The trial of a former Interior Minister, Abba Moro, before Justice Nnamdi Dimgba of the Federal High Court Abuja began on Wednesday, June 8th 2016 with the presentation of the first prosecution witness, David Shikfu Parradang, by the Economic and Financial Crimes Commission, EFCC.
Paradang, a retired Comptroller-General of the Nigerian Immigration Service, NIS while being led in evidence by counsel to EFCC, Aliyu M. Yusuf, told the court that he was never aware of the exercise.
He stated that, on September 9th, 2013, his attention was drawn to a publication in one of the dailies “Sunday Trust” regarding a recruitment exercise purportedly going on in Nigerian Immigration Service.
“As the then Comptroller General of the NIS, I was neither aware of the “advertisement” nor the recruitment exercise. So, it came to me as a surprise,” Parradang said.
On what he did when he became aware of the exercise, Parradang stated that he placed a call to the Secretary of the board, one Dr. Attahiru and asked if Immigration was recruiting to which the man responded “Yes”.
Worried by that response, the former Comptroller General said he asked why he, as the head of the organisation was not informed of the recruitment. According to him, the response he got from Dr. Attahiru was that, he should not worry. He added that, he further placed a call to two of the board members who also claimed they were not aware of the exercise.
Paradang stated that he wrote a letter to the Secretary of the Board, Dr. Attahiru that same day, September 9th, 2013, expressing his dismay over the advertisement placed for employment but the admissibility of the document was objected by the defence.
In objecting the document, Paul Erokoro, SAN, counsel to the first defendant (Moro) contended that though the document was certified, there was no evidence to show that the certification fee was paid as it carries no endorsement certificate.
He said, being a public document, it is not admissible as it has not met all the necessary conditions precedent to its admissibility.
In his argument, counsel to the fourth defendant, Sunday I. Ameh, SAN, stated that the certification had to be done by the person who had the original of the letter, but it was done by the officer of the Ministry of Interior instead of the officer of the Civil Defence who was the Secretary of the board.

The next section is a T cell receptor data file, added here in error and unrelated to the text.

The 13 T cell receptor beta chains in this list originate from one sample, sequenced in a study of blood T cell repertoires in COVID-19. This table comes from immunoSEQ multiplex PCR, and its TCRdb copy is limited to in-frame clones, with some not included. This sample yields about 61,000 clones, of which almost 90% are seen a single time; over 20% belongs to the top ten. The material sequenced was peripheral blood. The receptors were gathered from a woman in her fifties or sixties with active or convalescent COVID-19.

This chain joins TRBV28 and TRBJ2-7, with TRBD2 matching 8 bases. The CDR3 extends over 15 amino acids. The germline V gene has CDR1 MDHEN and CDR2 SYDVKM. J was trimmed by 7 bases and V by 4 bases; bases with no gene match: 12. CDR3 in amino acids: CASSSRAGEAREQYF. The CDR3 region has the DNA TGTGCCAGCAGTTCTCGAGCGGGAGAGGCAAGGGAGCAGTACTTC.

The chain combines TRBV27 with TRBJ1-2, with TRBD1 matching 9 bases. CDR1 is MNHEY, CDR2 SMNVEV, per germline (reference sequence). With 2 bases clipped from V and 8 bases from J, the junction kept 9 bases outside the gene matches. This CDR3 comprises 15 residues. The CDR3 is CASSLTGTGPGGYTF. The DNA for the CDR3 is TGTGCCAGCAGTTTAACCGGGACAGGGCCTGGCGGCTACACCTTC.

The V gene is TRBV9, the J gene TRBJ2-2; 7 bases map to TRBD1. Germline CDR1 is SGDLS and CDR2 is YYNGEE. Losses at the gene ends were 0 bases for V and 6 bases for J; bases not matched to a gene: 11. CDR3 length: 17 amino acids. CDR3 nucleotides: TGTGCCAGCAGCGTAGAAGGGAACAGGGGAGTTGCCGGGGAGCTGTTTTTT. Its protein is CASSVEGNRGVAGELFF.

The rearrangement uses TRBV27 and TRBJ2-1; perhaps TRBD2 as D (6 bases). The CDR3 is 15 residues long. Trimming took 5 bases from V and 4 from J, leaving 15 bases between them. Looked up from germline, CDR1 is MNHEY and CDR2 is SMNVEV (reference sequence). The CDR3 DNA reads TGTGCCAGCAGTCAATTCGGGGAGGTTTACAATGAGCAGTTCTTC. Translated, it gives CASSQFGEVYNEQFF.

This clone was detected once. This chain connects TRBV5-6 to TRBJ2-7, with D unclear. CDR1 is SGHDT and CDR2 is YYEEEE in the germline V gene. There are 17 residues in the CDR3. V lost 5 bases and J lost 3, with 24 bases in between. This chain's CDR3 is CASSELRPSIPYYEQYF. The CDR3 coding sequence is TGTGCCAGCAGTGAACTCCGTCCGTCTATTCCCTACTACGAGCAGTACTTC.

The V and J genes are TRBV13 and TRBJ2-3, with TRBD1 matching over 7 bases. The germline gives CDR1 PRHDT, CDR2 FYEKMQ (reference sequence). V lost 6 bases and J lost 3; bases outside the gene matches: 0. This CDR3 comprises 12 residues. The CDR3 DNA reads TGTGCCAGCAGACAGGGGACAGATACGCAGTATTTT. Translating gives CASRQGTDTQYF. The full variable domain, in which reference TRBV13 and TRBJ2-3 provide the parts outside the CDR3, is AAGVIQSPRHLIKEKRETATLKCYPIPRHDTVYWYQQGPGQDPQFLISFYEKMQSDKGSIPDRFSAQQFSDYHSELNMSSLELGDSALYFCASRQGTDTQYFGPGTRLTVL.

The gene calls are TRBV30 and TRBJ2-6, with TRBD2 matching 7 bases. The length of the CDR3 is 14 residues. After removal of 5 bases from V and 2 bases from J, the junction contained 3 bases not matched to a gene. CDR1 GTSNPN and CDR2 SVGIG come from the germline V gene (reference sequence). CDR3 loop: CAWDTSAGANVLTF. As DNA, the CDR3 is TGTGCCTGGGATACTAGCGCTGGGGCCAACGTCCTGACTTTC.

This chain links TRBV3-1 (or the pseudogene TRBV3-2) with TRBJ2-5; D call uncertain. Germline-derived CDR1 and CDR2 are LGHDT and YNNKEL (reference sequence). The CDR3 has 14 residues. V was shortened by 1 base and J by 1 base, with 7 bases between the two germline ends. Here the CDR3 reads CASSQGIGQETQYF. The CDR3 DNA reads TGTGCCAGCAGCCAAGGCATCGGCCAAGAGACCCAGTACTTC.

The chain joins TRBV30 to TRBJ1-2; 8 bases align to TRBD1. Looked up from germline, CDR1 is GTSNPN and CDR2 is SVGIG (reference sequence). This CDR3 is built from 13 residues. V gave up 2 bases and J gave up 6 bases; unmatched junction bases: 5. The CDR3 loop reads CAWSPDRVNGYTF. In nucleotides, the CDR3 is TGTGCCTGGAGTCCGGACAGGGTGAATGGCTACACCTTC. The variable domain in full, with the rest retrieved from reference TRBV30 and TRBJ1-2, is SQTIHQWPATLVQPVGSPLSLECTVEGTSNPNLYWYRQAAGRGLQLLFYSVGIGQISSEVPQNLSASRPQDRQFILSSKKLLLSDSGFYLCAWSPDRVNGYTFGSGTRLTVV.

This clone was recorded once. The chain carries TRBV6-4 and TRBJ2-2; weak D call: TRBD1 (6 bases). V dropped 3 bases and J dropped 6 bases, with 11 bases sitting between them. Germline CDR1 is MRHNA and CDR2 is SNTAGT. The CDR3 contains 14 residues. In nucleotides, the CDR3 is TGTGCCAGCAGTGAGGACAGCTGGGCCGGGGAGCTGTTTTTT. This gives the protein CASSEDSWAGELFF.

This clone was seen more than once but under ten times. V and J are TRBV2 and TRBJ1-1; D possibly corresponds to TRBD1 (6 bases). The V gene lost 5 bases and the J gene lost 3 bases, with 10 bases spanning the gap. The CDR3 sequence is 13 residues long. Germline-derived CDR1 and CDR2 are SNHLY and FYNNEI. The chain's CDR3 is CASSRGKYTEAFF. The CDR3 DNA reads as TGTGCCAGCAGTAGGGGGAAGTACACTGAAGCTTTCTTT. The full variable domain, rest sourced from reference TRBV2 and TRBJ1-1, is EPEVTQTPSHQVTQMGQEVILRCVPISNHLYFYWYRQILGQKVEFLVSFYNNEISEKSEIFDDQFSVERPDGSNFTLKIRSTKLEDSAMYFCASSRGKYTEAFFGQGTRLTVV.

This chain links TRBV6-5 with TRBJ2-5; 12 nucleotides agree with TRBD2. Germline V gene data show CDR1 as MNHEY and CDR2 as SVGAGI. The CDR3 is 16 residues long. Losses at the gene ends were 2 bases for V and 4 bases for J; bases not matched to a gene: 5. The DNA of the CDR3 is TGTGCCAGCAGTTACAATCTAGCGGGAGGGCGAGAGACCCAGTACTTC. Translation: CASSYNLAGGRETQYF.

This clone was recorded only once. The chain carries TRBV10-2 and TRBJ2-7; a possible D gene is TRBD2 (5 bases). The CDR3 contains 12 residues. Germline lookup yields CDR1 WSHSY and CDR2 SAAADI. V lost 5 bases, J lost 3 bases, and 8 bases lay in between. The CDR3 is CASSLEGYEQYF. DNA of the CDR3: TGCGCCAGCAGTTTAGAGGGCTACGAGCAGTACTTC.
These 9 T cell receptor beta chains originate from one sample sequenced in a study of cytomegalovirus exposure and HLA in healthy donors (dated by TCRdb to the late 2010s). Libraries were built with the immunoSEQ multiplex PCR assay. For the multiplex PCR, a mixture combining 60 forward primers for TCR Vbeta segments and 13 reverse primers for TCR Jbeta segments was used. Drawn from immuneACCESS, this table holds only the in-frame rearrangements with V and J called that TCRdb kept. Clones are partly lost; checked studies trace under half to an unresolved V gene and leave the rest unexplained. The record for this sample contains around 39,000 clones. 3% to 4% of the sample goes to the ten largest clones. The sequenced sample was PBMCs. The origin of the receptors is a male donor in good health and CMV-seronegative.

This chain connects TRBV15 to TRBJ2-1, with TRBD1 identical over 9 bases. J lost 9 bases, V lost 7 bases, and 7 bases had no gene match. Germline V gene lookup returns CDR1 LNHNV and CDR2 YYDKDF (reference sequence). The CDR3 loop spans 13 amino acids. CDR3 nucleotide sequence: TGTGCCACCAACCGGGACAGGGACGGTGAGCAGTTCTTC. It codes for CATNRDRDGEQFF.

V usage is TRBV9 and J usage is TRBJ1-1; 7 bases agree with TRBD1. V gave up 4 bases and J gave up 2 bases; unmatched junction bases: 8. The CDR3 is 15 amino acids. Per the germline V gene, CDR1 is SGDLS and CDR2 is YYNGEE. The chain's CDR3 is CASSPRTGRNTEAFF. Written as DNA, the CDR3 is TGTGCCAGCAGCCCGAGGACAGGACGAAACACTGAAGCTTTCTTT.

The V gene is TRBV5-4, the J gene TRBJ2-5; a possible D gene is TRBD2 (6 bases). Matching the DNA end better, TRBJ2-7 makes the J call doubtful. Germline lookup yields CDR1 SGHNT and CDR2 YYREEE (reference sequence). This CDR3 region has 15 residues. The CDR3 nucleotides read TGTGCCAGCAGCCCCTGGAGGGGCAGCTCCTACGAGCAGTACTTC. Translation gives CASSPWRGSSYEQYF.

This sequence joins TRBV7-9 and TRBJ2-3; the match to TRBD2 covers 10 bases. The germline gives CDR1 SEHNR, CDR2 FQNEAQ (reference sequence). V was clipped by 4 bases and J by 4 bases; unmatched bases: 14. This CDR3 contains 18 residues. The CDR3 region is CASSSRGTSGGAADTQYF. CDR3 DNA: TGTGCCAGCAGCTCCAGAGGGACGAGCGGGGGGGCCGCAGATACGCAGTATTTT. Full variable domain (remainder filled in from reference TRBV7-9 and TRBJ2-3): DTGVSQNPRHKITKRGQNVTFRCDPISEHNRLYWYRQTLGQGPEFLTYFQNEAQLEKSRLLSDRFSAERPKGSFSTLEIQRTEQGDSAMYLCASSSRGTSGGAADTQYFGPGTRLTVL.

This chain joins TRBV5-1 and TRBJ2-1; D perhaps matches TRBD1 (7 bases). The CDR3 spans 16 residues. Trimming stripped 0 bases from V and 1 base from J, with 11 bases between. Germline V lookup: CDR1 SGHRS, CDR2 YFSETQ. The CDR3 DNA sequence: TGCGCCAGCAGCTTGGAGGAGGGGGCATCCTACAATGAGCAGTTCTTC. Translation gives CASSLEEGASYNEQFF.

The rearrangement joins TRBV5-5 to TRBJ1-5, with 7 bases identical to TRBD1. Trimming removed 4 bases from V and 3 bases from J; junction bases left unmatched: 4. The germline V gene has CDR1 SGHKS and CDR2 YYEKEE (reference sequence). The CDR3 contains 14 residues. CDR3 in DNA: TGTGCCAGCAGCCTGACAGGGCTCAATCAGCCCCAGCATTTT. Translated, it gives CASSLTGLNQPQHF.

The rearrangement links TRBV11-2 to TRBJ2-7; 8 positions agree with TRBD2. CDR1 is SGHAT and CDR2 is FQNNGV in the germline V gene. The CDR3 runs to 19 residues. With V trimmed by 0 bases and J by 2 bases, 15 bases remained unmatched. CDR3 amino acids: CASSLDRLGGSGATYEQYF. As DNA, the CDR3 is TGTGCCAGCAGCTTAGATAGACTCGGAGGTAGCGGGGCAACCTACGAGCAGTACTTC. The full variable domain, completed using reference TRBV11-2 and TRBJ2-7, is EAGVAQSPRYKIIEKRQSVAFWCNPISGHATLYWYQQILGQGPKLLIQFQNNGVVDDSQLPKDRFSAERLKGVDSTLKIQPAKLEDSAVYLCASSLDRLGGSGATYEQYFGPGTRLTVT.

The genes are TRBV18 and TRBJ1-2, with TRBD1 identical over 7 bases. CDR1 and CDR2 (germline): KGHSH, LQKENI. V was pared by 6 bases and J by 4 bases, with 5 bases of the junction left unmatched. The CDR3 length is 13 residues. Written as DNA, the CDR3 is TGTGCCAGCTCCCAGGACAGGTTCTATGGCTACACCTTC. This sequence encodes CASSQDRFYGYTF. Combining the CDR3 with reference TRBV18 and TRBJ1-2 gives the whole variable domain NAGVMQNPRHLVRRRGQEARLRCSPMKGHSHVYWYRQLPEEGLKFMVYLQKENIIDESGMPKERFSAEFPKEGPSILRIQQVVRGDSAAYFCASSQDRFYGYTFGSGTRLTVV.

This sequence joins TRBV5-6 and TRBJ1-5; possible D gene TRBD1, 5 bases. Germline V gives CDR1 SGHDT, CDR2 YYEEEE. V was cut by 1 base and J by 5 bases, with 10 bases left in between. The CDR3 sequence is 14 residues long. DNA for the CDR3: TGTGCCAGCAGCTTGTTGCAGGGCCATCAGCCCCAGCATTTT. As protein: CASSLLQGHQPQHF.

Ameh added that the essence of certification is to show that the content of the document is the same as the original.
Counsel to the second defendant, Chris Uche, SAN, also aligned with the submissions his other colleagues on the same divide and urged the court to discountenance the document.
Responding, Yusuf argued that the document being relevant is admissible as relevancy determines admissibility.
He said, the witness (Parradang) had testified that he made the document and sent it to the Secretary of the Board.
On the issue of payment of fees, Yusuf relied on Section 104 of the Evidence Act adding that, the case the learned silk referred to was a civil case and that fees were actually prescribed to it.
Regarding the argument on who has custody of the document, the counsel argued that the board is part and parcel of the Ministry of Interior and as such it is expected to superintend over the affairs of some parastatals under it.
Thereafter, Justice Dimgba adjourned the trial to June 10th, 2016 for continuation of trial.
Moro is being prosecuted alongside three others on an 11-count charge bordering on procurement fraud and money laundering.
The other accused persons are: one-time permanent secretary in the ministry, Anastasia Daniel-Nwobia, a deputy director in the ministry, F. O Alayebami, one Mahmood Ahmadu (at large), and the contracting firm that was given the recruitment job, Drexel Tech Nigeria Limited.
They are alleged to have defrauded a total of 675,675 Nigerian job seekers to the tune of N675,675,000 representing N1,000 per applicant through e-payment for their online recruitment exercise into the Nigerian Immigration Service, NIS, on March 17th, 2013, an exercise which was carried out in a negligent manner and led to the death of about 20 applicants in various recruitment centres across the country.